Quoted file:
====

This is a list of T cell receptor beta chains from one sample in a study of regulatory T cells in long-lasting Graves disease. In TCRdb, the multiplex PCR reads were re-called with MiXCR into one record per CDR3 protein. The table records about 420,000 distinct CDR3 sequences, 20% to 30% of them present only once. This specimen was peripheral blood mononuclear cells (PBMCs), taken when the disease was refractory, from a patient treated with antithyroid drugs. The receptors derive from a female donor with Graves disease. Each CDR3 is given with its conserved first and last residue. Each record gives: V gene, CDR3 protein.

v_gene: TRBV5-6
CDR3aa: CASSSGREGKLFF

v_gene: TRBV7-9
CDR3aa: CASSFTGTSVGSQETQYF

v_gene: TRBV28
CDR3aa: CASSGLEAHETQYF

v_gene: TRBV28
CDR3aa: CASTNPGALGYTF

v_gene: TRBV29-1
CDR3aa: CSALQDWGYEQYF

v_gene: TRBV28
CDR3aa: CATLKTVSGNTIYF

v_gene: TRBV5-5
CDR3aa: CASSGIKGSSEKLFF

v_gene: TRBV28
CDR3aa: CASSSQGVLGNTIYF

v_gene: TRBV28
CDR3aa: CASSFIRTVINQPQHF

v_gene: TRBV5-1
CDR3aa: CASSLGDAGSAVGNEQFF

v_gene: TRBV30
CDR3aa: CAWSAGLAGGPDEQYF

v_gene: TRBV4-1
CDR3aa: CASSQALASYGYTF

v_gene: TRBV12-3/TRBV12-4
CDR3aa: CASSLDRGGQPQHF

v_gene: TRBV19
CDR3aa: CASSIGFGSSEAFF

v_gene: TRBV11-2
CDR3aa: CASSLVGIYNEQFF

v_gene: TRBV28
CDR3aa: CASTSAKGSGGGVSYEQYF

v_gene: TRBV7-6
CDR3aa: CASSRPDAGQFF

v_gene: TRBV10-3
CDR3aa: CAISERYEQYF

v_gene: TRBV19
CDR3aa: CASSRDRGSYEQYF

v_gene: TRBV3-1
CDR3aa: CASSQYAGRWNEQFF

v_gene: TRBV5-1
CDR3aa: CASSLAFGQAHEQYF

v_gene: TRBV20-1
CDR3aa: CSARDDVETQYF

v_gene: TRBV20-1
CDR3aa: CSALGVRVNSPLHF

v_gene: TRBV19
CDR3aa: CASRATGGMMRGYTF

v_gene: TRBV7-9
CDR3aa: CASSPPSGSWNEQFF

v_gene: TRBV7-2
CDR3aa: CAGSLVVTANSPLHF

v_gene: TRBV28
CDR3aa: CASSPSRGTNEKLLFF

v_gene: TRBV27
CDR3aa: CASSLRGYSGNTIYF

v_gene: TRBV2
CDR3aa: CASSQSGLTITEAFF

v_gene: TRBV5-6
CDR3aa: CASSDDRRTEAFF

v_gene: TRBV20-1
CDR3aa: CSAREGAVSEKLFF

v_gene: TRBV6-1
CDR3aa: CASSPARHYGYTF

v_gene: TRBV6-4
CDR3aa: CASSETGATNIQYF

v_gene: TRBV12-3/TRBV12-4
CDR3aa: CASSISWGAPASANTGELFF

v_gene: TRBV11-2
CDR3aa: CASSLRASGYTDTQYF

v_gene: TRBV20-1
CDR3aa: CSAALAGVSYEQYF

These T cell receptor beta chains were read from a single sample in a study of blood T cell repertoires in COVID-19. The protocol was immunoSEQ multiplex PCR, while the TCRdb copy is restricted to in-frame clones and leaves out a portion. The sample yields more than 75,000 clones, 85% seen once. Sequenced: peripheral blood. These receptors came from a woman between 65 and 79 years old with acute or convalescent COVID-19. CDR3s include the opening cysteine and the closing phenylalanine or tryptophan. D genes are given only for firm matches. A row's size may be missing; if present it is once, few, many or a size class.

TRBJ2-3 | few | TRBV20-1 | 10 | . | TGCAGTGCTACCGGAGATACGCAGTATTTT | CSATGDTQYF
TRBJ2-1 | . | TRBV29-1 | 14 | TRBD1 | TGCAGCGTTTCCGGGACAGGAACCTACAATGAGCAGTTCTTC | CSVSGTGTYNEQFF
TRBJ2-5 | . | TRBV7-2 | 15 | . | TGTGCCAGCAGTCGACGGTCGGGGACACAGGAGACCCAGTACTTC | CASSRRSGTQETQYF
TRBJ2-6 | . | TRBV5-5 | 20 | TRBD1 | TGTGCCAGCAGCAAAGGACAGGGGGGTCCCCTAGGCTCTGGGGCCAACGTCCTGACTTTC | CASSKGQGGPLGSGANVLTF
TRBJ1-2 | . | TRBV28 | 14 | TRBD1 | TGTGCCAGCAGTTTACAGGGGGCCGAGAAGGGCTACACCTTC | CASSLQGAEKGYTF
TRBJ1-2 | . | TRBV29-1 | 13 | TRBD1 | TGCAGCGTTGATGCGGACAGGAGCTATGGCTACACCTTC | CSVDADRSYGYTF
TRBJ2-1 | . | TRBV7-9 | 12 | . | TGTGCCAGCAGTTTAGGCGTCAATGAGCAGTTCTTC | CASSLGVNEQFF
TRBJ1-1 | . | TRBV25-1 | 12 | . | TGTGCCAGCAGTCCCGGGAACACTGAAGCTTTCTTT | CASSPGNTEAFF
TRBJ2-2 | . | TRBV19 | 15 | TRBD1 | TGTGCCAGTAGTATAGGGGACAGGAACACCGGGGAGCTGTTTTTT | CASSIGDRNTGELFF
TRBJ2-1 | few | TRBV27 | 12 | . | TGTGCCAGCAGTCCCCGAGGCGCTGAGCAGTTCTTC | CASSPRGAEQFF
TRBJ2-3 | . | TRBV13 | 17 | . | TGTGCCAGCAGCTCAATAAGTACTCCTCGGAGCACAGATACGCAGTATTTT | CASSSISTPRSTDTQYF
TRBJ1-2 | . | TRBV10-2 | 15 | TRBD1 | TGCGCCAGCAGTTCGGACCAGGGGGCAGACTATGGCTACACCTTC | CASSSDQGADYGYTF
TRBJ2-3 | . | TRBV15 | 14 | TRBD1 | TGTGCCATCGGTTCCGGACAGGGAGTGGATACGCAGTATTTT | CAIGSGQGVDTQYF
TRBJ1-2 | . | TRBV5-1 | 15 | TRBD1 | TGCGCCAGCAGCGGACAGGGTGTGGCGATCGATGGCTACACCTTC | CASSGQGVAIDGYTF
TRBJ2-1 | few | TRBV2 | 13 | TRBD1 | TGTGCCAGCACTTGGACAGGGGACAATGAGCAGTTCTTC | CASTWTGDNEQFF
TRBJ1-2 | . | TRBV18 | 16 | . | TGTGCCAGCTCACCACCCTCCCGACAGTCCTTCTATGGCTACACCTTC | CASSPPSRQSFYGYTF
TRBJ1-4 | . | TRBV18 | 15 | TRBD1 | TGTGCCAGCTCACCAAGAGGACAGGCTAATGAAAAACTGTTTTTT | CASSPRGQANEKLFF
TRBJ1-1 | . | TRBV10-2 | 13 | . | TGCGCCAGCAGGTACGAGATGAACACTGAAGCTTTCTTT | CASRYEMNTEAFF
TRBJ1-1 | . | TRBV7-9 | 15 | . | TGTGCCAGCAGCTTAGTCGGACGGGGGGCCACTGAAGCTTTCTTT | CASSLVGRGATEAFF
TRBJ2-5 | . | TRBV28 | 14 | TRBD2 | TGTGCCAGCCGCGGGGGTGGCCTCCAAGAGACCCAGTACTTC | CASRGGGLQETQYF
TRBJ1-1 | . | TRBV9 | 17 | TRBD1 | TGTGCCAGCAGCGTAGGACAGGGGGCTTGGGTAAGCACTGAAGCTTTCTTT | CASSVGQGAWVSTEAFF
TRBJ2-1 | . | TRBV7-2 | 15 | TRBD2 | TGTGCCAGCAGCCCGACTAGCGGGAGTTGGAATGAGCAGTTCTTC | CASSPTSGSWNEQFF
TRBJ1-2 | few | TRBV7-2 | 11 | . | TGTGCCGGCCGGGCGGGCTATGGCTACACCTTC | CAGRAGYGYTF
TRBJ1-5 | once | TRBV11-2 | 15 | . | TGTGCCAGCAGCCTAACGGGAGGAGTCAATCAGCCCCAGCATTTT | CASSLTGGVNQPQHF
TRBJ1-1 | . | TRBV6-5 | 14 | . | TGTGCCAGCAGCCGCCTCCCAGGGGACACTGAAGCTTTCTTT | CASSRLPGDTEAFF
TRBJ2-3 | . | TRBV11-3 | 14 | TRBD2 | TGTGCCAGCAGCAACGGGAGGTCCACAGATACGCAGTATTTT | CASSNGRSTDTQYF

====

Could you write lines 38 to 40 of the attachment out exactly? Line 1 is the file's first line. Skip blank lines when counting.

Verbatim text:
v_gene: TRBV19
CDR3aa: CASSRDRGSYEQYF

v_gene: TRBV3-1